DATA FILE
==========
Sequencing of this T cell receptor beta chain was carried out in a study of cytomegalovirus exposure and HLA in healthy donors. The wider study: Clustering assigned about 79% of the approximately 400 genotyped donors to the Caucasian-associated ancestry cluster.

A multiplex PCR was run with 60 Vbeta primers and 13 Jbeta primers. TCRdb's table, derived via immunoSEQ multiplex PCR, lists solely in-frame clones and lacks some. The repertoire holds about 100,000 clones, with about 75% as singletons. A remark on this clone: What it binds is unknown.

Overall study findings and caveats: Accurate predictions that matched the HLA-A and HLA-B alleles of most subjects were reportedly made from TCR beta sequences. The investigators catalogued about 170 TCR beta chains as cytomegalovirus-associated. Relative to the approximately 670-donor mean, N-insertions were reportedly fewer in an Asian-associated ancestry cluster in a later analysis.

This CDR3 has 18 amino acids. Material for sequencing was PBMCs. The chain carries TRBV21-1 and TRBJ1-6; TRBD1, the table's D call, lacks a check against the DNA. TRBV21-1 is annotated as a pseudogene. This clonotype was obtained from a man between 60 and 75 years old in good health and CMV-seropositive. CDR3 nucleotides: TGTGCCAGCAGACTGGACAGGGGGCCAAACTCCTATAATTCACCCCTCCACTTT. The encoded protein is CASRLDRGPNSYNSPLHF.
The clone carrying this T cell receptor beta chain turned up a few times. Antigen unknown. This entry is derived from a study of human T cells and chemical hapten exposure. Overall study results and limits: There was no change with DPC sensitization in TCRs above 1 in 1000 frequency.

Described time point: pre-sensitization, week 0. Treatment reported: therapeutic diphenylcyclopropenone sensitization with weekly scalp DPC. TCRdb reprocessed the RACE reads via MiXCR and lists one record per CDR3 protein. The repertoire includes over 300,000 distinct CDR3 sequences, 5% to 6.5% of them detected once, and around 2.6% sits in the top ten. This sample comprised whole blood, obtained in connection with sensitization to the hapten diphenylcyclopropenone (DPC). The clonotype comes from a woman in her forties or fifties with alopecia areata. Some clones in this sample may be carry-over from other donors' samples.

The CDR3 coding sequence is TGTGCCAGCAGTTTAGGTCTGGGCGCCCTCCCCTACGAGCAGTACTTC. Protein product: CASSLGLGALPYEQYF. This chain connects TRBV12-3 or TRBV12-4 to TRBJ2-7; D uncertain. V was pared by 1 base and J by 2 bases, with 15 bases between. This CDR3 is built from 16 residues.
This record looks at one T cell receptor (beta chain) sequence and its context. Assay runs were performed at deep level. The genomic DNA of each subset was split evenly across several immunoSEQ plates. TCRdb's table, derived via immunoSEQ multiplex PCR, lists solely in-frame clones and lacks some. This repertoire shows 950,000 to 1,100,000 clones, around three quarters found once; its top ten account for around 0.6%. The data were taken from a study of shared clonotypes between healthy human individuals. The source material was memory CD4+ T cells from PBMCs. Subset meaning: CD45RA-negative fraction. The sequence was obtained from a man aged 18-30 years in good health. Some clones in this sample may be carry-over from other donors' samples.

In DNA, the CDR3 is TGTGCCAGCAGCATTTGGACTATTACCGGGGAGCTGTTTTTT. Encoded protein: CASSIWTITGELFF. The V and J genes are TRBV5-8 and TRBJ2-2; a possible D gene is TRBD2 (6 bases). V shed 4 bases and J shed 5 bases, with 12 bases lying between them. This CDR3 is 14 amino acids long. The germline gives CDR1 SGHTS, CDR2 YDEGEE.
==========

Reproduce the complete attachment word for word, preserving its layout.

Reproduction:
Sequencing of this T cell receptor beta chain was carried out in a study of cytomegalovirus exposure and HLA in healthy donors. The wider study: Clustering assigned about 79% of the approximately 400 genotyped donors to the Caucasian-associated ancestry cluster.

A multiplex PCR was run with 60 Vbeta primers and 13 Jbeta primers. TCRdb's table, derived via immunoSEQ multiplex PCR, lists solely in-frame clones and lacks some. The repertoire holds about 100,000 clones, with about 75% as singletons. A remark on this clone: What it binds is unknown.

Overall study findings and caveats: Accurate predictions that matched the HLA-A and HLA-B alleles of most subjects were reportedly made from TCR beta sequences. The investigators catalogued about 170 TCR beta chains as cytomegalovirus-associated. Relative to the approximately 670-donor mean, N-insertions were reportedly fewer in an Asian-associated ancestry cluster in a later analysis.

This CDR3 has 18 amino acids. Material for sequencing was PBMCs. The chain carries TRBV21-1 and TRBJ1-6; TRBD1, the table's D call, lacks a check against the DNA. TRBV21-1 is annotated as a pseudogene. This clonotype was obtained from a man between 60 and 75 years old in good health and CMV-seropositive. CDR3 nucleotides: TGTGCCAGCAGACTGGACAGGGGGCCAAACTCCTATAATTCACCCCTCCACTTT. The encoded protein is CASRLDRGPNSYNSPLHF.
The clone carrying this T cell receptor beta chain turned up a few times. Antigen unknown. This entry is derived from a study of human T cells and chemical hapten exposure. Overall study results and limits: There was no change with DPC sensitization in TCRs above 1 in 1000 frequency.

Described time point: pre-sensitization, week 0. Treatment reported: therapeutic diphenylcyclopropenone sensitization with weekly scalp DPC. TCRdb reprocessed the RACE reads via MiXCR and lists one record per CDR3 protein. The repertoire includes over 300,000 distinct CDR3 sequences, 5% to 6.5% of them detected once, and around 2.6% sits in the top ten. This sample comprised whole blood, obtained in connection with sensitization to the hapten diphenylcyclopropenone (DPC). The clonotype comes from a woman in her forties or fifties with alopecia areata. Some clones in this sample may be carry-over from other donors' samples.

The CDR3 coding sequence is TGTGCCAGCAGTTTAGGTCTGGGCGCCCTCCCCTACGAGCAGTACTTC. Protein product: CASSLGLGALPYEQYF. This chain connects TRBV12-3 or TRBV12-4 to TRBJ2-7; D uncertain. V was pared by 1 base and J by 2 bases, with 15 bases between. This CDR3 is built from 16 residues.
This record looks at one T cell receptor (beta chain) sequence and its context. Assay runs were performed at deep level. The genomic DNA of each subset was split evenly across several immunoSEQ plates. TCRdb's table, derived via immunoSEQ multiplex PCR, lists solely in-frame clones and lacks some. This repertoire shows 950,000 to 1,100,000 clones, around three quarters found once; its top ten account for around 0.6%. The data were taken from a study of shared clonotypes between healthy human individuals. The source material was memory CD4+ T cells from PBMCs. Subset meaning: CD45RA-negative fraction. The sequence was obtained from a man aged 18-30 years in good health. Some clones in this sample may be carry-over from other donors' samples.

In DNA, the CDR3 is TGTGCCAGCAGCATTTGGACTATTACCGGGGAGCTGTTTTTT. Encoded protein: CASSIWTITGELFF. The V and J genes are TRBV5-8 and TRBJ2-2; a possible D gene is TRBD2 (6 bases). V shed 4 bases and J shed 5 bases, with 12 bases lying between them. This CDR3 is 14 amino acids long. The germline gives CDR1 SGHTS, CDR2 YDEGEE.